Cameroon and Equatorial Guinea have agreed to jointly map out a disputed border area after skirmishes between their troops left several wounded and property destroyed. Officials from the two countries are asking hundreds of traders and farmers who relocated because of the clashes to return to the disputed area but, some are reluctant.
Officials from Cameroon and Equatorial Guinea agreed to work on defining their disputed border after a crisis meeting Monday night.
Cameroon’s South Region Governor Felix Nguele Nguele said in the past two weeks there have been several skirmishes along the border with Equatorial Guinea’s military.
Nguele said while nobody was killed, several troops were wounded, and goods were destroyed on both sides of the border.
After the meeting Monday, he said Cameroon instructed local officials and traditional rulers to meet with their Equatorial Guinean peers to map out a proposed border.
Nguele said after local officials agree on a proposed new border, the central governments in Malabo and Yaoundé will be able to decide if there will be a new demarcation or not. But for the time being, he said, people should go about their daily activities peacefully.
Farmers and traders last week fled the border town of Kye-Ossi after tensions with troops on both sides.
Justo Javier Ndong Engon is governor of Equatorial Guinea’s Kie Ntem Province on the border with Cameroon.
He said at the meeting the two sides agreed to return troops to their barracks while waiting for the governments to find a lasting solution to the border dispute.
Engon said the crisis meeting resolved that border authorities ask community leaders and chiefs to urge farmers to return to their farms and traders to their shops. He said both sides ordered an end to the destruction of goods and asked that farm produce like maize, cassava, tomatoes and vegetables – which were stuck at the border – be given access into Equatorial Guinea.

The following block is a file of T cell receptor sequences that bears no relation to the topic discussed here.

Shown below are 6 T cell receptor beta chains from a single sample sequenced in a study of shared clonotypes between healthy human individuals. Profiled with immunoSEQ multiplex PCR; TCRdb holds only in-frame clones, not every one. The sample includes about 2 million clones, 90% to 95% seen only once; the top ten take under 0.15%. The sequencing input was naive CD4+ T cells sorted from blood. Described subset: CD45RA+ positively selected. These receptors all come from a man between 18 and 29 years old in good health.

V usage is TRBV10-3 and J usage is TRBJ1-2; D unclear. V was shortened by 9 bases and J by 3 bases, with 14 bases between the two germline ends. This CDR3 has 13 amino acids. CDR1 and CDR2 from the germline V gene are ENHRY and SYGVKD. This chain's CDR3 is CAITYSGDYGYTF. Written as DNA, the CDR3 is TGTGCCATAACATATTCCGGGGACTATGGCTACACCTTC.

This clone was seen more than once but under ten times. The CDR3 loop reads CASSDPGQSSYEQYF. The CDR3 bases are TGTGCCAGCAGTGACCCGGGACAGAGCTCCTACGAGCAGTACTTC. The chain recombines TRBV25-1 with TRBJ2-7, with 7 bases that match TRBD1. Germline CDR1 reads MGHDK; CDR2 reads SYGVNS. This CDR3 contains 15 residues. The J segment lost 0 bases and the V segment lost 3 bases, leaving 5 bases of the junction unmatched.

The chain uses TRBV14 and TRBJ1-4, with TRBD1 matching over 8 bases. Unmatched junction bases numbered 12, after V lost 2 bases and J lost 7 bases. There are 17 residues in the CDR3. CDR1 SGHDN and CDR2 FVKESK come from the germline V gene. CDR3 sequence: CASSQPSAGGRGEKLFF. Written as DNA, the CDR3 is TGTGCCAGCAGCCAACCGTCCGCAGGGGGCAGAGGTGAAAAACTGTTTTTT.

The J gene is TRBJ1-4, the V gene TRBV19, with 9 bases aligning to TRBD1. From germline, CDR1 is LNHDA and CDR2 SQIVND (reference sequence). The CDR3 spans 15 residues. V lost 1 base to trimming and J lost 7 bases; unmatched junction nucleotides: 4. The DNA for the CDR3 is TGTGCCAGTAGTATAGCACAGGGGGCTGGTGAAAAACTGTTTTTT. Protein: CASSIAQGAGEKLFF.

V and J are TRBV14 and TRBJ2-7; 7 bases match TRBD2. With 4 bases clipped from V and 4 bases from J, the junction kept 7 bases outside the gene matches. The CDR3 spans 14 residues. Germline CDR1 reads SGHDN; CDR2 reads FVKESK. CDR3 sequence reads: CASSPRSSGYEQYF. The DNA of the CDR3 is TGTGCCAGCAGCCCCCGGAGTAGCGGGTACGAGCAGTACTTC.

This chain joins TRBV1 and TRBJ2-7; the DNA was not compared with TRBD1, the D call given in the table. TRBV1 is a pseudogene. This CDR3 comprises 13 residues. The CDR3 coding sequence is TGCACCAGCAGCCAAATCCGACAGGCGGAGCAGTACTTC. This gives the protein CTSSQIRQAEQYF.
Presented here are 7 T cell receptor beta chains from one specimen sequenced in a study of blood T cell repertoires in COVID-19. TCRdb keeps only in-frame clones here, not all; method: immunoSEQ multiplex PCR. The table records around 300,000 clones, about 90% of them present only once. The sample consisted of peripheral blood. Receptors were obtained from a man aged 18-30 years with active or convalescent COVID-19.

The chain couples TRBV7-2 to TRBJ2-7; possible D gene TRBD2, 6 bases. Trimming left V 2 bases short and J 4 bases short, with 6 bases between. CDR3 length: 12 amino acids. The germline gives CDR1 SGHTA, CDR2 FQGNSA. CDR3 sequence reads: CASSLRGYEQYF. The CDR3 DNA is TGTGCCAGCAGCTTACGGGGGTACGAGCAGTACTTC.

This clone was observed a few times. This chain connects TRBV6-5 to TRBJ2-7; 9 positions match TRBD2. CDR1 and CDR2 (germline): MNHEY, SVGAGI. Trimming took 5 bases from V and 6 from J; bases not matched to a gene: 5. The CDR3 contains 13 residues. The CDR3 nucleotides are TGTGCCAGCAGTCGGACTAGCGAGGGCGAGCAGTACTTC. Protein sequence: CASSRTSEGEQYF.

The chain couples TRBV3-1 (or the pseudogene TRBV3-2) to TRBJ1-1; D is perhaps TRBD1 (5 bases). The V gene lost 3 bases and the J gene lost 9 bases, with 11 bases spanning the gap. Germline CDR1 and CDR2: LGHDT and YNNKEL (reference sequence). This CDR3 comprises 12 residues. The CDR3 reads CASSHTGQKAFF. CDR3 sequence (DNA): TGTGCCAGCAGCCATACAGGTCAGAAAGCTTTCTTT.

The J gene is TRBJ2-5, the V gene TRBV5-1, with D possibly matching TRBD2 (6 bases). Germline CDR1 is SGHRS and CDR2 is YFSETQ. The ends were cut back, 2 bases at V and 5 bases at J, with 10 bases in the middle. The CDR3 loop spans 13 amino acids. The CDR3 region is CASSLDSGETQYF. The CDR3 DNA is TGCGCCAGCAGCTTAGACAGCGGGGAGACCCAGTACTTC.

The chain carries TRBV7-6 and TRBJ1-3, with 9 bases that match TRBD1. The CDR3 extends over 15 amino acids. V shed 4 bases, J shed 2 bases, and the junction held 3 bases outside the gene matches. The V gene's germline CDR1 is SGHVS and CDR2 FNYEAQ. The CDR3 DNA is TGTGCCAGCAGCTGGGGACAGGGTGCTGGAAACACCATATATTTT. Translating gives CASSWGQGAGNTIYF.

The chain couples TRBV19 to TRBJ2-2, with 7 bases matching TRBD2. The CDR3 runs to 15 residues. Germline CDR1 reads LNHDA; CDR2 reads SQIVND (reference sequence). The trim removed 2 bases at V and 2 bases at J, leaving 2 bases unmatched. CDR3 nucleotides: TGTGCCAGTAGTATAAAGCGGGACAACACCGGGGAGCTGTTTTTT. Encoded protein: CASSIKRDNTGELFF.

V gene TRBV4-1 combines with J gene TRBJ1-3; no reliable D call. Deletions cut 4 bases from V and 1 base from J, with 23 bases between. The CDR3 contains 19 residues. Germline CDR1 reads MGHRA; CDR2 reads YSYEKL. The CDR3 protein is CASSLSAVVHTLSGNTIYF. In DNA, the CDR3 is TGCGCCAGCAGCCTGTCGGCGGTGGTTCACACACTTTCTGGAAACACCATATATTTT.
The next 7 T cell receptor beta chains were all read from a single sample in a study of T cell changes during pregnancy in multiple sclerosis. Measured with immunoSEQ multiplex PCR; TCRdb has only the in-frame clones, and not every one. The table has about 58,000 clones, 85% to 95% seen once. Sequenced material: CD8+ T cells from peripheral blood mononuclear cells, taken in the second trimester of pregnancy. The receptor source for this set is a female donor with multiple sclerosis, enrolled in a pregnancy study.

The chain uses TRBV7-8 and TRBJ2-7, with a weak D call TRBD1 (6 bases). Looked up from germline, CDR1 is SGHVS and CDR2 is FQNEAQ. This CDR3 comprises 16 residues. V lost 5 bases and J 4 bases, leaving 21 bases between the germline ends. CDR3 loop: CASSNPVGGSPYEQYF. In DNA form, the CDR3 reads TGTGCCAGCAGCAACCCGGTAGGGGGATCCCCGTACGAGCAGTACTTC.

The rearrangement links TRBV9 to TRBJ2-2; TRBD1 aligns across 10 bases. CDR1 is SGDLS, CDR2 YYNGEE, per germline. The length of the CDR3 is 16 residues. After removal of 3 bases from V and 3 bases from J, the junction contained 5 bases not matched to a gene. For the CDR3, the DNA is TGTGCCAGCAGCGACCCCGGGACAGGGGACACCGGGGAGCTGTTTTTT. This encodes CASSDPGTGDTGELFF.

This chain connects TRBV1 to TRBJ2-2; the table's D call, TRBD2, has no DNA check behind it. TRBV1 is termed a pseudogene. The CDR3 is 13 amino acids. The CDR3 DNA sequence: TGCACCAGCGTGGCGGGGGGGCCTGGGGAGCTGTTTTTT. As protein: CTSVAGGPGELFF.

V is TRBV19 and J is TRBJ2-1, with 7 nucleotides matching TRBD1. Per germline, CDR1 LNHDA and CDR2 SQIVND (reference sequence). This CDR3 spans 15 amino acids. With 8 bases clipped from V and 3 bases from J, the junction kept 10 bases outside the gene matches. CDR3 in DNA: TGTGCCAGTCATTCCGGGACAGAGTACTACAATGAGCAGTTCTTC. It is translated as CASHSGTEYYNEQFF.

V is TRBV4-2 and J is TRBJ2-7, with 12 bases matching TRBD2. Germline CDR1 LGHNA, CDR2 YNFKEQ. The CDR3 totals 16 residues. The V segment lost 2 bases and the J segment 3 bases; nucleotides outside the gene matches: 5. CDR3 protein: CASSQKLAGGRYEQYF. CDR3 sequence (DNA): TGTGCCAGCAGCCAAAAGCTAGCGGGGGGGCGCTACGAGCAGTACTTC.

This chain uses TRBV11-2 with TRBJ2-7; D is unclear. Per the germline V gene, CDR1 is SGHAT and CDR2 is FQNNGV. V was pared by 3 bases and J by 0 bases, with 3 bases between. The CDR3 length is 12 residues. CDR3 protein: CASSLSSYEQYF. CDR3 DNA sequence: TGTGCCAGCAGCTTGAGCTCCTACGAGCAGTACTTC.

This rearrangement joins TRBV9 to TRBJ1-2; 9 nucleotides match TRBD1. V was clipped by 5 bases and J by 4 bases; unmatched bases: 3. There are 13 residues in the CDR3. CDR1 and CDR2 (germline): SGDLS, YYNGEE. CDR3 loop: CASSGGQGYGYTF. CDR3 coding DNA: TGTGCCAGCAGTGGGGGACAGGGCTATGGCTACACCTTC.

Engon did not say how many Equatorial Guineans were affected by the conflict.
Cameroon said on its side about 350 farmers and traders had fled the border in the last few weeks but that many were returning.
Cameroonian vegetable seller Derric Sama said despite the assurances that troops have pulled back, he will not return to Kye-Ossi.
He spoke via a messaging application from the town of Ebolowa, where he relocated.
“It is not the first time the military from Equatorial Guinea cross over to destroy our goods or seize vegetables and fruits from us. Cameroon government tell us every time that they will solve the problem, but no solution seems to be coming,” said Sama.
It’s not the first time tensions have erupted along the two countries’ border.
In August, Equatorial Guinea began to erect a wall along the 183-kilometer border, sparking condemnation from Cameroon.
Cameroon said Equatorial Guinea constructed markers on its territory and instructed the military not to tolerate any unlawful intrusion.
Equatorial Guinea has also often sealed its border with Cameroon, complaining of security threats posed by illegal immigration.
In December 2017, Equatorial Guinea said it had arrested 30 foreign armed men from Chad, the Central African Republic and Sudan on the border who planned to destabilize the government.
Cameroon said at the time it also arrested 40 additional heavily armed men but gave no details.